'15-second debut' brings back happy memories for Murray
Short and sweet though it was, scrum-half will never forget his first cap for Munster
It didn't even last a minute, but Conor Murray is not likely to forget his last trip to the Sportsground. Four years ago today, a fresh-faced 20-year-old Murray bounded across the dog track of the College Road venue. His time had come to enter the illustrious list of Munster scrum-halves.
A 48th-minute head injury to Peter Stringer meant the Garryowen man's first chance – debut time. But by the time minute 49 ticked by, Murray was back on the sidelines putting on his tracksuit.
The home of Connacht rugby got a tiny glimpse at a future Munster, Ireland and Lions star, but that was it. And he hasn't been back since either.
That is sure to change tomorrow as Murray will be keen to get a little game-time under his belt ahead of a Heineken Cup semi-final with Toulon, but no matter what happens out in the Stade Velodrome in Marseilles, his speed-date with Galway will stick in the memory.
"My 15-second debut, yeah I can remember it very clearly. It was a very special day for me," said Murray. "And funnily enough, I don't think I've played in the Sportsground since either. The year after my debut I was on the bench there again but I didn't come on.
"I remember coming on for Peter Stringer. Strings took a blow to the head and had to go into the blood bin. It was pretty exciting running on for Munster for the first time.
"All I remember is that there was a line-out for Connacht, they box-kicked it and our winger knocked on. But by the time the scrum was formed I was off again without having touched the ball.
"I had trouble with the lads at the time saying it did count as a cap, but it has gone down as my first so I'm taking it – even if I didn't get a touch. I had already been named on the bench over in Cardiff the season before but I didn't get a run out, but I'll never forget that 15 seconds. The nerves were huge that day but it'll stick in the mind for a while."
Back then it seemed like a tougher climb than K2 for Murray to surpass all the Munster scrum-halves. Stringer, Tomás O'Leary, Toby Morland and Duncan Williams were ahead of him in the pecking order.
And his next big chance didn't arrive until Tony McGahan threw him to the hounds in Brive a year later. But on a scorching hot day, Murray thrived and helped Munster into the Amlin Cup semi-final.
"I think it must have been one of the hottest days ever, it was well about 30 degrees out there. It was a very high-scoring game too, so we ended up putting in a very heavy workload. It was an enjoyable day nonetheless but it was a very tough day on the lungs.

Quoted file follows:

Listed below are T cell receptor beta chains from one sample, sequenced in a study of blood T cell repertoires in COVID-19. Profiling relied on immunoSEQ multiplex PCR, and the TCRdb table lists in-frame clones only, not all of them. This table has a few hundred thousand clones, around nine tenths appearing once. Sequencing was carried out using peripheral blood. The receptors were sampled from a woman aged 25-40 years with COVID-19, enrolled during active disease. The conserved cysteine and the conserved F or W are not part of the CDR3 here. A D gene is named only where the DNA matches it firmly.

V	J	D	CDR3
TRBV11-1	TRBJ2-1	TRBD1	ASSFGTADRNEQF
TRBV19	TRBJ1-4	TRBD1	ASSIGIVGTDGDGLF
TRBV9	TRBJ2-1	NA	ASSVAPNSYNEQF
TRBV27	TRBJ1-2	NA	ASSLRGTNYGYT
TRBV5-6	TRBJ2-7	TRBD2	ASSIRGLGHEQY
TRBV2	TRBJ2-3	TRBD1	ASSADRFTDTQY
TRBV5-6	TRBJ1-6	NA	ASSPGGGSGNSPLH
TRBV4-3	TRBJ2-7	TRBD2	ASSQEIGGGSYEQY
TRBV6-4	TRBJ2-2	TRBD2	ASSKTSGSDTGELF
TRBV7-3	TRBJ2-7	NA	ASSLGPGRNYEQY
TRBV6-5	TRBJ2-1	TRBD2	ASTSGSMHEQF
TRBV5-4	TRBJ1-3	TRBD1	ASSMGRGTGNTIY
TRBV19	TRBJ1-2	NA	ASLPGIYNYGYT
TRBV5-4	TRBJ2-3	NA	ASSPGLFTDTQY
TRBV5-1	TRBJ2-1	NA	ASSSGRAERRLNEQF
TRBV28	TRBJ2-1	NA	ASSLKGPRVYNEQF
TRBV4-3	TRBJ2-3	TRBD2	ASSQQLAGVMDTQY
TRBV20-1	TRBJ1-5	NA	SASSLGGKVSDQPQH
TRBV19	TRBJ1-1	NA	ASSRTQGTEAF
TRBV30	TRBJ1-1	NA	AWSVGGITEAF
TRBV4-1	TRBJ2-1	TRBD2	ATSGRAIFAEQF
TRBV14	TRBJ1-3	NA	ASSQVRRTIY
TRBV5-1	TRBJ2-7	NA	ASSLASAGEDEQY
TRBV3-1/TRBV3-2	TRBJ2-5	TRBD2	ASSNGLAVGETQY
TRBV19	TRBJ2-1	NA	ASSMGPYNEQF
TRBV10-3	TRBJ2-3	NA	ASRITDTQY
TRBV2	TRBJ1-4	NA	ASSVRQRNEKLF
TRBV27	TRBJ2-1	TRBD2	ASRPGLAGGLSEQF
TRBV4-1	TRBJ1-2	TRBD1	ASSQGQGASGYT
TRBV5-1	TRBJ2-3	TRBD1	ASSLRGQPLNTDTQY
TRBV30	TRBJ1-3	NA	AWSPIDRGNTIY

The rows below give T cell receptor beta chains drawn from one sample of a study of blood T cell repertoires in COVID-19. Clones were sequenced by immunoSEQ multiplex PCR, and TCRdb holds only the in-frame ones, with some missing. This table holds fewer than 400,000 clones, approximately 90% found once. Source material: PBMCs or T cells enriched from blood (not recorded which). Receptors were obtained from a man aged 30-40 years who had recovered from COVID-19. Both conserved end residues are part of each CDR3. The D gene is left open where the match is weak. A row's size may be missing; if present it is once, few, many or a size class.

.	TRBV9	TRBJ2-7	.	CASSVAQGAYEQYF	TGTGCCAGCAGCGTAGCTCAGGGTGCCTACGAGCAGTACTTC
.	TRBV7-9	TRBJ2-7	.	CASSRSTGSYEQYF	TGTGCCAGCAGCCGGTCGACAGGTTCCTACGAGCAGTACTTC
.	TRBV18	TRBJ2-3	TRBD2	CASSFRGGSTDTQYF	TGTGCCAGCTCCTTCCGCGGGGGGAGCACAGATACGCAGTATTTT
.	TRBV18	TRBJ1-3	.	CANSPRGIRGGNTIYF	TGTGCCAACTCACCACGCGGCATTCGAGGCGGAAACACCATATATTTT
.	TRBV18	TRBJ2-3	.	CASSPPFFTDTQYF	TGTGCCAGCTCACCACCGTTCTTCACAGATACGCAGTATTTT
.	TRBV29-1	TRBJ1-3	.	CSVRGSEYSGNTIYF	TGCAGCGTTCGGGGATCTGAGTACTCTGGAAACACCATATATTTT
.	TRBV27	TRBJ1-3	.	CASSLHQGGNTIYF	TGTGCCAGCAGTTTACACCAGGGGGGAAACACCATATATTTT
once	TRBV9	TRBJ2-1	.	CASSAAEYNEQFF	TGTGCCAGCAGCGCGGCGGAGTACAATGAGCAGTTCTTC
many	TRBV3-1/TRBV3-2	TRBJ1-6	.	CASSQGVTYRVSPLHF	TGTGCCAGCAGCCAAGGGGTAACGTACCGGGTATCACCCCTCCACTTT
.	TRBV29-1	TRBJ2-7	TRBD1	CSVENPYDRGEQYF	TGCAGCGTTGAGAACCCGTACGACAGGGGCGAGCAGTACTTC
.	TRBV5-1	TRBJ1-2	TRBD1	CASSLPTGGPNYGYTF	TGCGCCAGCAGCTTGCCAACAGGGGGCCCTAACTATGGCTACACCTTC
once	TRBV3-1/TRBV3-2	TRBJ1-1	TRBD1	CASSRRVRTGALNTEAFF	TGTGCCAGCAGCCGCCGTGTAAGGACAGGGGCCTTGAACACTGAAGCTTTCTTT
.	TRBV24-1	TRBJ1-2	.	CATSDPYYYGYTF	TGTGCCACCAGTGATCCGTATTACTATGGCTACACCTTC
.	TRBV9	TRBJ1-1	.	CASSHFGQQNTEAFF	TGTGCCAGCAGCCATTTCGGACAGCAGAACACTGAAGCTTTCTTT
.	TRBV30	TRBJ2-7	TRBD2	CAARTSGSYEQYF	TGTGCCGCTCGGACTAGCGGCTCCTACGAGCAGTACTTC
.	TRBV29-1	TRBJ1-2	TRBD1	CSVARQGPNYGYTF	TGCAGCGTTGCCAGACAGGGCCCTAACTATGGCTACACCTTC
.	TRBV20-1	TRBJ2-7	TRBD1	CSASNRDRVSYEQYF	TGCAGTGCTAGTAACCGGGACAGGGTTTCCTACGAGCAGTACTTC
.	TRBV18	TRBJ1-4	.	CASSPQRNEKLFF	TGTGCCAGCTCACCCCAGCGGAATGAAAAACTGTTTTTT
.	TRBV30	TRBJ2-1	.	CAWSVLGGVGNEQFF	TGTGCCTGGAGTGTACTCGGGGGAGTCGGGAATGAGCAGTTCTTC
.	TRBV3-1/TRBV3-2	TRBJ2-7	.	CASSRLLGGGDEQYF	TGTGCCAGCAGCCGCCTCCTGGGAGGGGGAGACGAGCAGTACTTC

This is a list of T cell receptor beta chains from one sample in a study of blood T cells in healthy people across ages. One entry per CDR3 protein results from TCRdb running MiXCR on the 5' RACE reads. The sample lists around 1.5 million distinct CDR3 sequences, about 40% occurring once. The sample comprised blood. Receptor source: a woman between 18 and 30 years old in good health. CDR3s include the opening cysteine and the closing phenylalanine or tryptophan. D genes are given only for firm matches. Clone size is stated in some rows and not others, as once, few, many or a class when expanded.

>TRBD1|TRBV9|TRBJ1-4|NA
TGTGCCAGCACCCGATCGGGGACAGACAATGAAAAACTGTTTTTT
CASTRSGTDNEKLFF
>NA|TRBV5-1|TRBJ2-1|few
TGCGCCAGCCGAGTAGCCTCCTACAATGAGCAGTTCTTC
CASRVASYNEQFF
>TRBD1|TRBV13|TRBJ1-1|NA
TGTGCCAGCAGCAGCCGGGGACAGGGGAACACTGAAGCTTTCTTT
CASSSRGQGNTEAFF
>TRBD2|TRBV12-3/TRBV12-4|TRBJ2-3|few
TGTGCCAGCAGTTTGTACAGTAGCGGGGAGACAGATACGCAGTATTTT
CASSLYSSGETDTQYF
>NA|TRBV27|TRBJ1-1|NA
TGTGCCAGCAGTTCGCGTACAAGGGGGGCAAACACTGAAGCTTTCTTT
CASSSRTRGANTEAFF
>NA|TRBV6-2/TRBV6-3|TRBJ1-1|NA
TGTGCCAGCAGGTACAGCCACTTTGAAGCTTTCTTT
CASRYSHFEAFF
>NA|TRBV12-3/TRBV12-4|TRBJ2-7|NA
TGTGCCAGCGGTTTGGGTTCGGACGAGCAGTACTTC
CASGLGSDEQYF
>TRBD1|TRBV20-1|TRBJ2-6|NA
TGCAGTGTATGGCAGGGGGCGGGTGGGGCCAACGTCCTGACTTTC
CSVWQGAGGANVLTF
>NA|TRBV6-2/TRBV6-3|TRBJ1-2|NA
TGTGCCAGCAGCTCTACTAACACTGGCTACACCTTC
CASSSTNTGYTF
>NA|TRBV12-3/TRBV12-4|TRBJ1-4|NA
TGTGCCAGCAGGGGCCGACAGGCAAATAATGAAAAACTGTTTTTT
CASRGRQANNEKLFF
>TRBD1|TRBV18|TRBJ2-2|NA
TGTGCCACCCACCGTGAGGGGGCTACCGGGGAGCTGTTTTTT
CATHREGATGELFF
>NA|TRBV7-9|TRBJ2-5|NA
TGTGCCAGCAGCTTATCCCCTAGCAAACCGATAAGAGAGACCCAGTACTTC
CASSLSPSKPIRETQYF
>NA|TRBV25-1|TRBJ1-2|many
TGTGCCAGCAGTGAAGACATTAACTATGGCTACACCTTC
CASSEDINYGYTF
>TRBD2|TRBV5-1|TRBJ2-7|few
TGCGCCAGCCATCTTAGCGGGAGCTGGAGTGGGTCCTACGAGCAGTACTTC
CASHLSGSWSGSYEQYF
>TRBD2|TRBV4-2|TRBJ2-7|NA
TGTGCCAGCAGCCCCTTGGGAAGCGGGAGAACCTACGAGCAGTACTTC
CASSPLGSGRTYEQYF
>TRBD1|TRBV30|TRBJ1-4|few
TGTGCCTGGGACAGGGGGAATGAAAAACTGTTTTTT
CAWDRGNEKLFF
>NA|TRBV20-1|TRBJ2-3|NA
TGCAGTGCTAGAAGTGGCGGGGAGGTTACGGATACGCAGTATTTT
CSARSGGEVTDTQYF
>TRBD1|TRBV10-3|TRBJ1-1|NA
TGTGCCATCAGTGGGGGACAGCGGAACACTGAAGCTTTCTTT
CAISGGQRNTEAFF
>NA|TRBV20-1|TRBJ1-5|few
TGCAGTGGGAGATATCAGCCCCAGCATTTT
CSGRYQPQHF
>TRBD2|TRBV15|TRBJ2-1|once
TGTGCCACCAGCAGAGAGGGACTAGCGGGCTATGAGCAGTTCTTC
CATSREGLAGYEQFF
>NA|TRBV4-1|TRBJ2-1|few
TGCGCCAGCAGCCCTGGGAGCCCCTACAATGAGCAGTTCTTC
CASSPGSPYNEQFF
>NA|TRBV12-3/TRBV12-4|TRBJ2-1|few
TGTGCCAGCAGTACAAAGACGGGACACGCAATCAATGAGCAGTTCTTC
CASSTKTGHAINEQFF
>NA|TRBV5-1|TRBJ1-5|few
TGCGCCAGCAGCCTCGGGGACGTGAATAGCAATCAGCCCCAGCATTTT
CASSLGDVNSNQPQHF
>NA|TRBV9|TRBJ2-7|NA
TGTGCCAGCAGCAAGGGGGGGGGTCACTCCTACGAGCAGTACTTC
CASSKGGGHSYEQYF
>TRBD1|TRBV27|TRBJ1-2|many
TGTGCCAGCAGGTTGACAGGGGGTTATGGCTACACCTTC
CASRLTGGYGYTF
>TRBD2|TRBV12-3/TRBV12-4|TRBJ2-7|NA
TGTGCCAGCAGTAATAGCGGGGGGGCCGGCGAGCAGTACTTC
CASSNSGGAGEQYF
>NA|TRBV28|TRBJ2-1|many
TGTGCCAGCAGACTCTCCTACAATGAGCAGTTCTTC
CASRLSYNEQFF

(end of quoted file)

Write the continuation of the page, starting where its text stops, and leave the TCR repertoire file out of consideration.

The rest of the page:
"Going to France is always a tough place to go no matter who you play, but performing and taking the win out there was one of the things that really builds up confidence in yourself. You are able to go and be part of a winning team in France. It was a big deal at the time.
"Your make-up as a player is built on the good experiences, but also on the bad experiences too. I think they are as important as the good ones I think, mentally they build you up. No one wants to play poorly but on the off chance you do, reacting from that and learning from that is crucial," he said.
Last weekend against Glasgow was one of the bad days and Murray says he thinks there might have been 'a small bit of complacency' to blame for that loss.
"The coaches warned us that it was a huge game for us, but maybe it didn't dawn on us how big a game it was in terms of securing a home semi-final.
"Last weekend makes tomorrow's challenge all the bigger for us. Connacht are going to be well up for it. This is going to be a huge game for their season as well so I don't think we can take anything for granted up there.
"No doubt, it will be a tough week and in some ways it is the ideal preparation for us heading out to Toulon the following week. We'll have to be at our best to beat them. Last week was a kick in the ass for us and we need to get back on track at the Sportsground, especially with the Toulon week so close.
"But first and foremost we are still in the middle of a fight for a semi-final place and we also want to put in a good fight to get a home semi-final as well. We have a big challenge ahead of us this weekend," said Murray, who has just four Pro12 appearances to his name this season.
Ignoring the shadow of a Heineken Cup semi-final creeping around the corner is nigh on impossible and talk of Toulon regularly pops up. And if the pressure on Murray wasn't already high, Rob Penney ratcheted it up even more this week saying the scrum-half might be needed as an auxiliary No 10 if anything happens to Ian Keatley. Bring on the challenges, he says.
"I played one or two games there when I was younger, but I think the last time I played 10 was for the Munster U-20s. I'm not completely alien to it.
"In our game plan at the moment, the odd time the 10 will go to 9 and I will go to 10 just to speed the game up a bit. I've been doing that bit in training in the last couple of weeks and it has let me feel a lot more comfortable in there. It's not new, I know the game fairly much inside out at the moment and at 10 I think I have a fairly good idea of what's required. So I think I just needed reps in training to see what happened there.
"But for me – and I'm sure a lot of the lads on the team would agree – I'm really looking forward to facing Toulon. The idea of going down to the south of France again to play in another Heineken Cup semi-final is very appealing.
"I think we are a good side at the moment. I know we have been a little inconsistent this year, just look at Glasgow last week. But throughout the year we have had some really big performances.
"We are a good team, we've got some great players as well. Maybe we don't have as many stars as Toulon have, but within our group we have full confidence in what we are capable of doing."